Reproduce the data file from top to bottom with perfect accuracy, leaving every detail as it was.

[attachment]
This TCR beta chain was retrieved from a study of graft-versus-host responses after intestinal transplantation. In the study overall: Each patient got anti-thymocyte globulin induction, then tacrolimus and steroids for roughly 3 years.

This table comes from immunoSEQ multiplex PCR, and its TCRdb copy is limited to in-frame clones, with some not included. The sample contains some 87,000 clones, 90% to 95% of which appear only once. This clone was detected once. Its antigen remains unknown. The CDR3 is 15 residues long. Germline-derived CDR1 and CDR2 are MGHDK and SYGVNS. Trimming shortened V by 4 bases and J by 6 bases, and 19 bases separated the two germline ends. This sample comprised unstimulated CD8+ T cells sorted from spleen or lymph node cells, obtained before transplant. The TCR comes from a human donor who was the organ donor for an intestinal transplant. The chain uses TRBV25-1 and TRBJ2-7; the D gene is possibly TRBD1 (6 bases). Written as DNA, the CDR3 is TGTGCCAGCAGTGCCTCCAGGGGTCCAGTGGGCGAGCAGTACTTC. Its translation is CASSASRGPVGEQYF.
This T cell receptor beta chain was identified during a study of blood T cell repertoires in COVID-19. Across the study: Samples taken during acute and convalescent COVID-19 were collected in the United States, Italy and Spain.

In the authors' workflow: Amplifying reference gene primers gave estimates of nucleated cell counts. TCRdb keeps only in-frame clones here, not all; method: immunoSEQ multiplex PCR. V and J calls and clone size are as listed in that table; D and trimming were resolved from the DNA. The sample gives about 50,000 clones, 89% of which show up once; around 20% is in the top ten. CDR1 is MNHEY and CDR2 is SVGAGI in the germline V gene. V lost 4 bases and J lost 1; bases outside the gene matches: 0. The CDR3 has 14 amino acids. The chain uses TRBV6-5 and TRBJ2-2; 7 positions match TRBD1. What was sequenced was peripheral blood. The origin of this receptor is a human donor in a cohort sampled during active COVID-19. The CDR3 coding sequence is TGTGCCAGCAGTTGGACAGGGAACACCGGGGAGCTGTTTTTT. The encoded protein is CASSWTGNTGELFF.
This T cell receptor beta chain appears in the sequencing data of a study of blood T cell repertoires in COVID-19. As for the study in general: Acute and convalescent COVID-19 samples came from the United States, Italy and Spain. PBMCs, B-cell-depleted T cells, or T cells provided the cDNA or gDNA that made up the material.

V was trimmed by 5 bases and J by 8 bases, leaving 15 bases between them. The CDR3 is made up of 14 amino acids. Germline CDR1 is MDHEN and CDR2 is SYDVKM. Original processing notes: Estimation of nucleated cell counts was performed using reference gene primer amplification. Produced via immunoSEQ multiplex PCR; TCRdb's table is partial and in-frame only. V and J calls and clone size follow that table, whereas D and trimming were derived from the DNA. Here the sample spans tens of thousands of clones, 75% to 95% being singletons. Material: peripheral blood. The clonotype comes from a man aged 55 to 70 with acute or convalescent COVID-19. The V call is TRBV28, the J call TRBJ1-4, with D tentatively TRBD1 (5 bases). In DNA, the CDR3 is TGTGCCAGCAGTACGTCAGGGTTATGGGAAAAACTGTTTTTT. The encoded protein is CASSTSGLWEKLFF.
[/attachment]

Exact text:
This TCR beta chain was retrieved from a study of graft-versus-host responses after intestinal transplantation. In the study overall: Each patient got anti-thymocyte globulin induction, then tacrolimus and steroids for roughly 3 years.

This table comes from immunoSEQ multiplex PCR, and its TCRdb copy is limited to in-frame clones, with some not included. The sample contains some 87,000 clones, 90% to 95% of which appear only once. This clone was detected once. Its antigen remains unknown. The CDR3 is 15 residues long. Germline-derived CDR1 and CDR2 are MGHDK and SYGVNS. Trimming shortened V by 4 bases and J by 6 bases, and 19 bases separated the two germline ends. This sample comprised unstimulated CD8+ T cells sorted from spleen or lymph node cells, obtained before transplant. The TCR comes from a human donor who was the organ donor for an intestinal transplant. The chain uses TRBV25-1 and TRBJ2-7; the D gene is possibly TRBD1 (6 bases). Written as DNA, the CDR3 is TGTGCCAGCAGTGCCTCCAGGGGTCCAGTGGGCGAGCAGTACTTC. Its translation is CASSASRGPVGEQYF.
This T cell receptor beta chain was identified during a study of blood T cell repertoires in COVID-19. Across the study: Samples taken during acute and convalescent COVID-19 were collected in the United States, Italy and Spain.

In the authors' workflow: Amplifying reference gene primers gave estimates of nucleated cell counts. TCRdb keeps only in-frame clones here, not all; method: immunoSEQ multiplex PCR. V and J calls and clone size are as listed in that table; D and trimming were resolved from the DNA. The sample gives about 50,000 clones, 89% of which show up once; around 20% is in the top ten. CDR1 is MNHEY and CDR2 is SVGAGI in the germline V gene. V lost 4 bases and J lost 1; bases outside the gene matches: 0. The CDR3 has 14 amino acids. The chain uses TRBV6-5 and TRBJ2-2; 7 positions match TRBD1. What was sequenced was peripheral blood. The origin of this receptor is a human donor in a cohort sampled during active COVID-19. The CDR3 coding sequence is TGTGCCAGCAGTTGGACAGGGAACACCGGGGAGCTGTTTTTT. The encoded protein is CASSWTGNTGELFF.
This T cell receptor beta chain appears in the sequencing data of a study of blood T cell repertoires in COVID-19. As for the study in general: Acute and convalescent COVID-19 samples came from the United States, Italy and Spain. PBMCs, B-cell-depleted T cells, or T cells provided the cDNA or gDNA that made up the material.

V was trimmed by 5 bases and J by 8 bases, leaving 15 bases between them. The CDR3 is made up of 14 amino acids. Germline CDR1 is MDHEN and CDR2 is SYDVKM. Original processing notes: Estimation of nucleated cell counts was performed using reference gene primer amplification. Produced via immunoSEQ multiplex PCR; TCRdb's table is partial and in-frame only. V and J calls and clone size follow that table, whereas D and trimming were derived from the DNA. Here the sample spans tens of thousands of clones, 75% to 95% being singletons. Material: peripheral blood. The clonotype comes from a man aged 55 to 70 with acute or convalescent COVID-19. The V call is TRBV28, the J call TRBJ1-4, with D tentatively TRBD1 (5 bases). In DNA, the CDR3 is TGTGCCAGCAGTACGTCAGGGTTATGGGAAAAACTGTTTTTT. The encoded protein is CASSTSGLWEKLFF.